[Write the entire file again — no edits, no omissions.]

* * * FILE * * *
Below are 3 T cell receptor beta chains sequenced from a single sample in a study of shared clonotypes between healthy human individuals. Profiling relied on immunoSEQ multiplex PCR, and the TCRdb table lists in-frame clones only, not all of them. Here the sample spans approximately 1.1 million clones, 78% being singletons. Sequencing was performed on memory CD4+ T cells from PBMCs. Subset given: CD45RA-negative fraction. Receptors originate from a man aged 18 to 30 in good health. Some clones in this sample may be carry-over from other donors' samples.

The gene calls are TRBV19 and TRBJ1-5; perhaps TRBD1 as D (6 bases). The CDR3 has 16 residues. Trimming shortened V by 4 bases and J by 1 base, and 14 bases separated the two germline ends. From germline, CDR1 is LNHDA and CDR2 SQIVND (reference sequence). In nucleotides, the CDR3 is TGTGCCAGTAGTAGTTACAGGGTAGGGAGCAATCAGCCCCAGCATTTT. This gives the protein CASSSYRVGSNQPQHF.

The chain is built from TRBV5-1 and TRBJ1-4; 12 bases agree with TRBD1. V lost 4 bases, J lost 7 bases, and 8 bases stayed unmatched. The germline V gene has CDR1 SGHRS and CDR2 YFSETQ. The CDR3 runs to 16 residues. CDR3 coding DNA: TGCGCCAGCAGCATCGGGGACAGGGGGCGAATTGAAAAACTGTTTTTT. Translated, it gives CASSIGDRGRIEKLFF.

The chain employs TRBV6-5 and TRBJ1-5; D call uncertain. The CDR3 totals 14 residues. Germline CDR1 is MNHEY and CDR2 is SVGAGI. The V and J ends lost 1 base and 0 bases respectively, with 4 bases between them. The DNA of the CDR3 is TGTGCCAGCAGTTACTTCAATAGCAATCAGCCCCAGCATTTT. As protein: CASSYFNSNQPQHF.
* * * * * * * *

Below are 3 T cell receptor beta chains sequenced from a single sample in a study of shared clonotypes between healthy human individuals. Profiling relied on immunoSEQ multiplex PCR, and the TCRdb table lists in-frame clones only, not all of them. Here the sample spans approximately 1.1 million clones, 78% being singletons. Sequencing was performed on memory CD4+ T cells from PBMCs. Subset given: CD45RA-negative fraction. Receptors originate from a man aged 18 to 30 in good health. Some clones in this sample may be carry-over from other donors' samples.

The gene calls are TRBV19 and TRBJ1-5; perhaps TRBD1 as D (6 bases). The CDR3 has 16 residues. Trimming shortened V by 4 bases and J by 1 base, and 14 bases separated the two germline ends. From germline, CDR1 is LNHDA and CDR2 SQIVND (reference sequence). In nucleotides, the CDR3 is TGTGCCAGTAGTAGTTACAGGGTAGGGAGCAATCAGCCCCAGCATTTT. This gives the protein CASSSYRVGSNQPQHF.

The chain is built from TRBV5-1 and TRBJ1-4; 12 bases agree with TRBD1. V lost 4 bases, J lost 7 bases, and 8 bases stayed unmatched. The germline V gene has CDR1 SGHRS and CDR2 YFSETQ. The CDR3 runs to 16 residues. CDR3 coding DNA: TGCGCCAGCAGCATCGGGGACAGGGGGCGAATTGAAAAACTGTTTTTT. Translated, it gives CASSIGDRGRIEKLFF.

The chain employs TRBV6-5 and TRBJ1-5; D call uncertain. The CDR3 totals 14 residues. Germline CDR1 is MNHEY and CDR2 is SVGAGI. The V and J ends lost 1 base and 0 bases respectively, with 4 bases between them. The DNA of the CDR3 is TGTGCCAGCAGTTACTTCAATAGCAATCAGCCCCAGCATTTT. As protein: CASSYFNSNQPQHF.